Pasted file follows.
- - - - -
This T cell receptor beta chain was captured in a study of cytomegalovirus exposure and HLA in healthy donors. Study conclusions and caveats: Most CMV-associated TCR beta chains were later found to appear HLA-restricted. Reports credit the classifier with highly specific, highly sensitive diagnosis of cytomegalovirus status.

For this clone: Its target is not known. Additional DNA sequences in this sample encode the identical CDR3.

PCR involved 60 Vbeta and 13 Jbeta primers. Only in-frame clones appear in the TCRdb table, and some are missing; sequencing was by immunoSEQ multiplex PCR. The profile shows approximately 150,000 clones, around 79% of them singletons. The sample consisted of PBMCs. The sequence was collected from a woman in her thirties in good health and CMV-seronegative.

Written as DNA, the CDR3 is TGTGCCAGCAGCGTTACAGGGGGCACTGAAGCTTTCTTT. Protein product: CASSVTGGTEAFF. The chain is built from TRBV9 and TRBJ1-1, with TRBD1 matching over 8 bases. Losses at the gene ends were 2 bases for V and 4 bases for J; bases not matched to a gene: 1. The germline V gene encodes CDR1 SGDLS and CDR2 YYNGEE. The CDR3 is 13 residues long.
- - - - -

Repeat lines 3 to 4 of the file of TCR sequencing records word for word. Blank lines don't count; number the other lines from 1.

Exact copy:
PCR involved 60 Vbeta and 13 Jbeta primers. Only in-frame clones appear in the TCRdb table, and some are missing; sequencing was by immunoSEQ multiplex PCR. The profile shows approximately 150,000 clones, around 79% of them singletons. The sample consisted of PBMCs. The sequence was collected from a woman in her thirties in good health and CMV-seronegative.

Written as DNA, the CDR3 is TGTGCCAGCAGCGTTACAGGGGGCACTGAAGCTTTCTTT. Protein product: CASSVTGGTEAFF. The chain is built from TRBV9 and TRBJ1-1, with TRBD1 matching over 8 bases. Losses at the gene ends were 2 bases for V and 4 bases for J; bases not matched to a gene: 1. The germline V gene encodes CDR1 SGDLS and CDR2 YYNGEE. The CDR3 is 13 residues long.